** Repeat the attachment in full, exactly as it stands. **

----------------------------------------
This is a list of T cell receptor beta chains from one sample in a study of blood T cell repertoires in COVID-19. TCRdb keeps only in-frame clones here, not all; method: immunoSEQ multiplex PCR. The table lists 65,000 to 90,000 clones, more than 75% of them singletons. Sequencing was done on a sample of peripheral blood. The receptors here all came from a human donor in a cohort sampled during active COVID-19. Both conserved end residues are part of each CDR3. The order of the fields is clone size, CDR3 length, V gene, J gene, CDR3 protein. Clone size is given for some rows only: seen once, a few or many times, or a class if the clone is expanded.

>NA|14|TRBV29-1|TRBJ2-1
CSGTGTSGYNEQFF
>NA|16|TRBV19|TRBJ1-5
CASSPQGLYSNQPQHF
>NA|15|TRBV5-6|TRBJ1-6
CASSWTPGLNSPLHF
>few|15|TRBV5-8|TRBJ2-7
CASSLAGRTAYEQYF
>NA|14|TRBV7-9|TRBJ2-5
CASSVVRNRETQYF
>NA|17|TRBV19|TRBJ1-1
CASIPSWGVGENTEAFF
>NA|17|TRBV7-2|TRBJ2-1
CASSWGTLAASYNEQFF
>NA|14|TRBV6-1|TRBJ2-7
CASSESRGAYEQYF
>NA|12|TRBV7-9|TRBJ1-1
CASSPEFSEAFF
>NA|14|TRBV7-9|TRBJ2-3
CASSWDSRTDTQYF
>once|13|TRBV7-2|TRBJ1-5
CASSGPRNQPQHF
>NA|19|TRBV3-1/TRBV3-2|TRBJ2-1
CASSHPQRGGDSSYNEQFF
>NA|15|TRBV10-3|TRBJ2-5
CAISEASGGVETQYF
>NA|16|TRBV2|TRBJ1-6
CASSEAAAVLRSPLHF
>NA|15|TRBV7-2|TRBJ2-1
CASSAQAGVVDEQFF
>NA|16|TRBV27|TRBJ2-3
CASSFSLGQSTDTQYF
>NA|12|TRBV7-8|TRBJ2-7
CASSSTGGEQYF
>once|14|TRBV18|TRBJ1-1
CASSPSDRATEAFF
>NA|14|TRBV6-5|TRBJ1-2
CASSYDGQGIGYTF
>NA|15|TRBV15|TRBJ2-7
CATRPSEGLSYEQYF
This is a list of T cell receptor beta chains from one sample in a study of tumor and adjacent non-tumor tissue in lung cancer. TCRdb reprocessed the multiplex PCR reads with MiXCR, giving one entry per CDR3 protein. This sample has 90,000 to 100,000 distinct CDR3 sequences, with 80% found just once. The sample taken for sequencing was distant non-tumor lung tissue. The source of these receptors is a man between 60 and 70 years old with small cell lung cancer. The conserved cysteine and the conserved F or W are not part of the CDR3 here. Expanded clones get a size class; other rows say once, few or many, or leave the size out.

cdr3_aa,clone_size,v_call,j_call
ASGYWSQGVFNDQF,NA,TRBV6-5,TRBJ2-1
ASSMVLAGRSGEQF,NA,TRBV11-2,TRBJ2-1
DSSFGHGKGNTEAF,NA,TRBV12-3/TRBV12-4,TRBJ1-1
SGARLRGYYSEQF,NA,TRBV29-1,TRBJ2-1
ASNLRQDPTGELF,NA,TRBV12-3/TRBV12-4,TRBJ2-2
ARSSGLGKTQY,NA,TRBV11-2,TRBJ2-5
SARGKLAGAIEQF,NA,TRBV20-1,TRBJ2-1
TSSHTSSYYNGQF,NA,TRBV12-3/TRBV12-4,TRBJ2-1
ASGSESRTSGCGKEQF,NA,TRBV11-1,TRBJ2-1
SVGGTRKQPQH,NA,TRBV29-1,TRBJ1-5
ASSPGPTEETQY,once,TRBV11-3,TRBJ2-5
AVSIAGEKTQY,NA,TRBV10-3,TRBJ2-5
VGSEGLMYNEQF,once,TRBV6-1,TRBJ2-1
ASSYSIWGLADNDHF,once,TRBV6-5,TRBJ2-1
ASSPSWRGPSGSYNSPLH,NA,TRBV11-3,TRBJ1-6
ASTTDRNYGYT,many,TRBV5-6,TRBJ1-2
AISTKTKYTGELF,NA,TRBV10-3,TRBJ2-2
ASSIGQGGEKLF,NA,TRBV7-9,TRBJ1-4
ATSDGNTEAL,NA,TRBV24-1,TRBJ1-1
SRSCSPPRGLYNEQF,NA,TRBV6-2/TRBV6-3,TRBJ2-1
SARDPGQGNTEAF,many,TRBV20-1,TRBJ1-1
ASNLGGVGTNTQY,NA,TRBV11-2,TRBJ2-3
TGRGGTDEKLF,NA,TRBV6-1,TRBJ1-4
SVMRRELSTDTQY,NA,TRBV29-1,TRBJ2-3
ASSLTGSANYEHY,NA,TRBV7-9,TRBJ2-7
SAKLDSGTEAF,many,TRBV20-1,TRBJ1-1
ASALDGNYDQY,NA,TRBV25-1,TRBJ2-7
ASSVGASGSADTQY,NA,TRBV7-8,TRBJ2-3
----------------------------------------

This is a list of T cell receptor beta chains from one sample in a study of blood T cell repertoires in COVID-19. TCRdb keeps only in-frame clones here, not all; method: immunoSEQ multiplex PCR. The table lists 65,000 to 90,000 clones, more than 75% of them singletons. Sequencing was done on a sample of peripheral blood. The receptors here all came from a human donor in a cohort sampled during active COVID-19. Both conserved end residues are part of each CDR3. The order of the fields is clone size, CDR3 length, V gene, J gene, CDR3 protein. Clone size is given for some rows only: seen once, a few or many times, or a class if the clone is expanded.

>NA|14|TRBV29-1|TRBJ2-1
CSGTGTSGYNEQFF
>NA|16|TRBV19|TRBJ1-5
CASSPQGLYSNQPQHF
>NA|15|TRBV5-6|TRBJ1-6
CASSWTPGLNSPLHF
>few|15|TRBV5-8|TRBJ2-7
CASSLAGRTAYEQYF
>NA|14|TRBV7-9|TRBJ2-5
CASSVVRNRETQYF
>NA|17|TRBV19|TRBJ1-1
CASIPSWGVGENTEAFF
>NA|17|TRBV7-2|TRBJ2-1
CASSWGTLAASYNEQFF
>NA|14|TRBV6-1|TRBJ2-7
CASSESRGAYEQYF
>NA|12|TRBV7-9|TRBJ1-1
CASSPEFSEAFF
>NA|14|TRBV7-9|TRBJ2-3
CASSWDSRTDTQYF
>once|13|TRBV7-2|TRBJ1-5
CASSGPRNQPQHF
>NA|19|TRBV3-1/TRBV3-2|TRBJ2-1
CASSHPQRGGDSSYNEQFF
>NA|15|TRBV10-3|TRBJ2-5
CAISEASGGVETQYF
>NA|16|TRBV2|TRBJ1-6
CASSEAAAVLRSPLHF
>NA|15|TRBV7-2|TRBJ2-1
CASSAQAGVVDEQFF
>NA|16|TRBV27|TRBJ2-3
CASSFSLGQSTDTQYF
>NA|12|TRBV7-8|TRBJ2-7
CASSSTGGEQYF
>once|14|TRBV18|TRBJ1-1
CASSPSDRATEAFF
>NA|14|TRBV6-5|TRBJ1-2
CASSYDGQGIGYTF
>NA|15|TRBV15|TRBJ2-7
CATRPSEGLSYEQYF
This is a list of T cell receptor beta chains from one sample in a study of tumor and adjacent non-tumor tissue in lung cancer. TCRdb reprocessed the multiplex PCR reads with MiXCR, giving one entry per CDR3 protein. This sample has 90,000 to 100,000 distinct CDR3 sequences, with 80% found just once. The sample taken for sequencing was distant non-tumor lung tissue. The source of these receptors is a man between 60 and 70 years old with small cell lung cancer. The conserved cysteine and the conserved F or W are not part of the CDR3 here. Expanded clones get a size class; other rows say once, few or many, or leave the size out.

cdr3_aa,clone_size,v_call,j_call
ASGYWSQGVFNDQF,NA,TRBV6-5,TRBJ2-1
ASSMVLAGRSGEQF,NA,TRBV11-2,TRBJ2-1
DSSFGHGKGNTEAF,NA,TRBV12-3/TRBV12-4,TRBJ1-1
SGARLRGYYSEQF,NA,TRBV29-1,TRBJ2-1
ASNLRQDPTGELF,NA,TRBV12-3/TRBV12-4,TRBJ2-2
ARSSGLGKTQY,NA,TRBV11-2,TRBJ2-5
SARGKLAGAIEQF,NA,TRBV20-1,TRBJ2-1
TSSHTSSYYNGQF,NA,TRBV12-3/TRBV12-4,TRBJ2-1
ASGSESRTSGCGKEQF,NA,TRBV11-1,TRBJ2-1
SVGGTRKQPQH,NA,TRBV29-1,TRBJ1-5
ASSPGPTEETQY,once,TRBV11-3,TRBJ2-5
AVSIAGEKTQY,NA,TRBV10-3,TRBJ2-5
VGSEGLMYNEQF,once,TRBV6-1,TRBJ2-1
ASSYSIWGLADNDHF,once,TRBV6-5,TRBJ2-1
ASSPSWRGPSGSYNSPLH,NA,TRBV11-3,TRBJ1-6
ASTTDRNYGYT,many,TRBV5-6,TRBJ1-2
AISTKTKYTGELF,NA,TRBV10-3,TRBJ2-2
ASSIGQGGEKLF,NA,TRBV7-9,TRBJ1-4
ATSDGNTEAL,NA,TRBV24-1,TRBJ1-1
SRSCSPPRGLYNEQF,NA,TRBV6-2/TRBV6-3,TRBJ2-1
SARDPGQGNTEAF,many,TRBV20-1,TRBJ1-1
ASNLGGVGTNTQY,NA,TRBV11-2,TRBJ2-3
TGRGGTDEKLF,NA,TRBV6-1,TRBJ1-4
SVMRRELSTDTQY,NA,TRBV29-1,TRBJ2-3
ASSLTGSANYEHY,NA,TRBV7-9,TRBJ2-7
SAKLDSGTEAF,many,TRBV20-1,TRBJ1-1
ASALDGNYDQY,NA,TRBV25-1,TRBJ2-7
ASSVGASGSADTQY,NA,TRBV7-8,TRBJ2-3